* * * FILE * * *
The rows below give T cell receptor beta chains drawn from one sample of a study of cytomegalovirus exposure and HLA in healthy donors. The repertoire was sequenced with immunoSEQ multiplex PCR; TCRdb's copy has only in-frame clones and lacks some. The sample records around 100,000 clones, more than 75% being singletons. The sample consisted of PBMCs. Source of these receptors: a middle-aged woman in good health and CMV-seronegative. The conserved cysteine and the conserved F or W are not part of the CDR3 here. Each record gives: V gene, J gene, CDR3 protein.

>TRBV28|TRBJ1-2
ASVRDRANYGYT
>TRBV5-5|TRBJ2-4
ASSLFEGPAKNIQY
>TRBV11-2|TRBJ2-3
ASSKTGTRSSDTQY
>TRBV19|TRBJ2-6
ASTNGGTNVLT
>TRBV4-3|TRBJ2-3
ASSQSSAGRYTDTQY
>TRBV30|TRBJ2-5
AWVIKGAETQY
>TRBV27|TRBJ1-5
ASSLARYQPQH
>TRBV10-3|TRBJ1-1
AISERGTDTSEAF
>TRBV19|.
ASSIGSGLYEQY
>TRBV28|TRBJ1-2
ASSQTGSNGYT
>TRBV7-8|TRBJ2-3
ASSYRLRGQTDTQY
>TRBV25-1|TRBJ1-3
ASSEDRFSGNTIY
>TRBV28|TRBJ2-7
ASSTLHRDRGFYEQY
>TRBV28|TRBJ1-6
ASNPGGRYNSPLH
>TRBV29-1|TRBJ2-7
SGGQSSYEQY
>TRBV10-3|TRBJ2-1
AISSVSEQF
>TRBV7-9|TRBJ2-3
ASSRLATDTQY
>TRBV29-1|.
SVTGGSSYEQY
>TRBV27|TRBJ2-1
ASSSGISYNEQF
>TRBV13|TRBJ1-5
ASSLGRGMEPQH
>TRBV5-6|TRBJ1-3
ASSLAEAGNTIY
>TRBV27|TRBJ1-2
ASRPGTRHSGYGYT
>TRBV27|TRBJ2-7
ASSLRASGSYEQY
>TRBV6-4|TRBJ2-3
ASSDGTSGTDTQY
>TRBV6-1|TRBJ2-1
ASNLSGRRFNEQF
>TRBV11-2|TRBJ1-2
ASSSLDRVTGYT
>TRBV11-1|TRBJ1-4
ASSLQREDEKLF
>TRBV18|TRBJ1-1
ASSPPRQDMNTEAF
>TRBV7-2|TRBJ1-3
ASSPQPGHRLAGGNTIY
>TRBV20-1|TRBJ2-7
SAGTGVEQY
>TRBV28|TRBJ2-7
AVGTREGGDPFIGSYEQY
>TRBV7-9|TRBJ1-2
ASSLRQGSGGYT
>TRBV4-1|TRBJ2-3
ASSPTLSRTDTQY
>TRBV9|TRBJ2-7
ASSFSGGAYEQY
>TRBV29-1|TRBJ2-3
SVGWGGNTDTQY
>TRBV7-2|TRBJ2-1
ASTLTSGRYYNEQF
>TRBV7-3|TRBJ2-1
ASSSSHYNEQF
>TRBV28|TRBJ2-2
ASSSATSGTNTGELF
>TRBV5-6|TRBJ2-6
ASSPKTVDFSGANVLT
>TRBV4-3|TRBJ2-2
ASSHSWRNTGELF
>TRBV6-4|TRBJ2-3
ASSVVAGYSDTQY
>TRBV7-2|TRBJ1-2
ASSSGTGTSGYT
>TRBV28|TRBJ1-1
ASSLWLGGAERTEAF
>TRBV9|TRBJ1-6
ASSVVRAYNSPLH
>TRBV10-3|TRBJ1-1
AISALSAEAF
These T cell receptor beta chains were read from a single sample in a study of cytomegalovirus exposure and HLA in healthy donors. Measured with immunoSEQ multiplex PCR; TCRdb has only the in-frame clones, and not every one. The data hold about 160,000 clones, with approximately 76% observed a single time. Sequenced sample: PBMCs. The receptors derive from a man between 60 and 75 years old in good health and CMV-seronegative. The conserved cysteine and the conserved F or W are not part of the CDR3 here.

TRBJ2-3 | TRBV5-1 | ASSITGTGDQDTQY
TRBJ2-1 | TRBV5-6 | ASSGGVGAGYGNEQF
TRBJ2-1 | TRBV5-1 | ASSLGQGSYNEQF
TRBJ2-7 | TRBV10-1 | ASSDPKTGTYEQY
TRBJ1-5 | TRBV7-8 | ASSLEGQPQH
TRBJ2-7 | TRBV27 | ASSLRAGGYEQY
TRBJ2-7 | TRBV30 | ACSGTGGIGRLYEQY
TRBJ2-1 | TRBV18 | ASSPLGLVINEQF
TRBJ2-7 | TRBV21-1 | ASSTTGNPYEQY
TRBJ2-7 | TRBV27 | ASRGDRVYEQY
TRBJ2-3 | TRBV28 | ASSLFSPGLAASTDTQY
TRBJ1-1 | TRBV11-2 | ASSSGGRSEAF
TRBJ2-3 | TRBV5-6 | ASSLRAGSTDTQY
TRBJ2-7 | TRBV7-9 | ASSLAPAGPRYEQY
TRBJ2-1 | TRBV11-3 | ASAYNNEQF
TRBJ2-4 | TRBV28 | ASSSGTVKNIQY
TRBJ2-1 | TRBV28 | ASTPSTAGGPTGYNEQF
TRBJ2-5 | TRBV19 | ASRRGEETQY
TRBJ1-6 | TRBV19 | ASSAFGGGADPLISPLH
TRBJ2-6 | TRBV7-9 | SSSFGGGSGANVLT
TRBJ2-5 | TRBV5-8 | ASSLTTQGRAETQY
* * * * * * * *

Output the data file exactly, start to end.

The rows below give T cell receptor beta chains drawn from one sample of a study of cytomegalovirus exposure and HLA in healthy donors. The repertoire was sequenced with immunoSEQ multiplex PCR; TCRdb's copy has only in-frame clones and lacks some. The sample records around 100,000 clones, more than 75% being singletons. The sample consisted of PBMCs. Source of these receptors: a middle-aged woman in good health and CMV-seronegative. The conserved cysteine and the conserved F or W are not part of the CDR3 here. Each record gives: V gene, J gene, CDR3 protein.

>TRBV28|TRBJ1-2
ASVRDRANYGYT
>TRBV5-5|TRBJ2-4
ASSLFEGPAKNIQY
>TRBV11-2|TRBJ2-3
ASSKTGTRSSDTQY
>TRBV19|TRBJ2-6
ASTNGGTNVLT
>TRBV4-3|TRBJ2-3
ASSQSSAGRYTDTQY
>TRBV30|TRBJ2-5
AWVIKGAETQY
>TRBV27|TRBJ1-5
ASSLARYQPQH
>TRBV10-3|TRBJ1-1
AISERGTDTSEAF
>TRBV19|.
ASSIGSGLYEQY
>TRBV28|TRBJ1-2
ASSQTGSNGYT
>TRBV7-8|TRBJ2-3
ASSYRLRGQTDTQY
>TRBV25-1|TRBJ1-3
ASSEDRFSGNTIY
>TRBV28|TRBJ2-7
ASSTLHRDRGFYEQY
>TRBV28|TRBJ1-6
ASNPGGRYNSPLH
>TRBV29-1|TRBJ2-7
SGGQSSYEQY
>TRBV10-3|TRBJ2-1
AISSVSEQF
>TRBV7-9|TRBJ2-3
ASSRLATDTQY
>TRBV29-1|.
SVTGGSSYEQY
>TRBV27|TRBJ2-1
ASSSGISYNEQF
>TRBV13|TRBJ1-5
ASSLGRGMEPQH
>TRBV5-6|TRBJ1-3
ASSLAEAGNTIY
>TRBV27|TRBJ1-2
ASRPGTRHSGYGYT
>TRBV27|TRBJ2-7
ASSLRASGSYEQY
>TRBV6-4|TRBJ2-3
ASSDGTSGTDTQY
>TRBV6-1|TRBJ2-1
ASNLSGRRFNEQF
>TRBV11-2|TRBJ1-2
ASSSLDRVTGYT
>TRBV11-1|TRBJ1-4
ASSLQREDEKLF
>TRBV18|TRBJ1-1
ASSPPRQDMNTEAF
>TRBV7-2|TRBJ1-3
ASSPQPGHRLAGGNTIY
>TRBV20-1|TRBJ2-7
SAGTGVEQY
>TRBV28|TRBJ2-7
AVGTREGGDPFIGSYEQY
>TRBV7-9|TRBJ1-2
ASSLRQGSGGYT
>TRBV4-1|TRBJ2-3
ASSPTLSRTDTQY
>TRBV9|TRBJ2-7
ASSFSGGAYEQY
>TRBV29-1|TRBJ2-3
SVGWGGNTDTQY
>TRBV7-2|TRBJ2-1
ASTLTSGRYYNEQF
>TRBV7-3|TRBJ2-1
ASSSSHYNEQF
>TRBV28|TRBJ2-2
ASSSATSGTNTGELF
>TRBV5-6|TRBJ2-6
ASSPKTVDFSGANVLT
>TRBV4-3|TRBJ2-2
ASSHSWRNTGELF
>TRBV6-4|TRBJ2-3
ASSVVAGYSDTQY
>TRBV7-2|TRBJ1-2
ASSSGTGTSGYT
>TRBV28|TRBJ1-1
ASSLWLGGAERTEAF
>TRBV9|TRBJ1-6
ASSVVRAYNSPLH
>TRBV10-3|TRBJ1-1
AISALSAEAF
These T cell receptor beta chains were read from a single sample in a study of cytomegalovirus exposure and HLA in healthy donors. Measured with immunoSEQ multiplex PCR; TCRdb has only the in-frame clones, and not every one. The data hold about 160,000 clones, with approximately 76% observed a single time. Sequenced sample: PBMCs. The receptors derive from a man between 60 and 75 years old in good health and CMV-seronegative. The conserved cysteine and the conserved F or W are not part of the CDR3 here.

TRBJ2-3 | TRBV5-1 | ASSITGTGDQDTQY
TRBJ2-1 | TRBV5-6 | ASSGGVGAGYGNEQF
TRBJ2-1 | TRBV5-1 | ASSLGQGSYNEQF
TRBJ2-7 | TRBV10-1 | ASSDPKTGTYEQY
TRBJ1-5 | TRBV7-8 | ASSLEGQPQH
TRBJ2-7 | TRBV27 | ASSLRAGGYEQY
TRBJ2-7 | TRBV30 | ACSGTGGIGRLYEQY
TRBJ2-1 | TRBV18 | ASSPLGLVINEQF
TRBJ2-7 | TRBV21-1 | ASSTTGNPYEQY
TRBJ2-7 | TRBV27 | ASRGDRVYEQY
TRBJ2-3 | TRBV28 | ASSLFSPGLAASTDTQY
TRBJ1-1 | TRBV11-2 | ASSSGGRSEAF
TRBJ2-3 | TRBV5-6 | ASSLRAGSTDTQY
TRBJ2-7 | TRBV7-9 | ASSLAPAGPRYEQY
TRBJ2-1 | TRBV11-3 | ASAYNNEQF
TRBJ2-4 | TRBV28 | ASSSGTVKNIQY
TRBJ2-1 | TRBV28 | ASTPSTAGGPTGYNEQF
TRBJ2-5 | TRBV19 | ASRRGEETQY
TRBJ1-6 | TRBV19 | ASSAFGGGADPLISPLH
TRBJ2-6 | TRBV7-9 | SSSFGGGSGANVLT
TRBJ2-5 | TRBV5-8 | ASSLTTQGRAETQY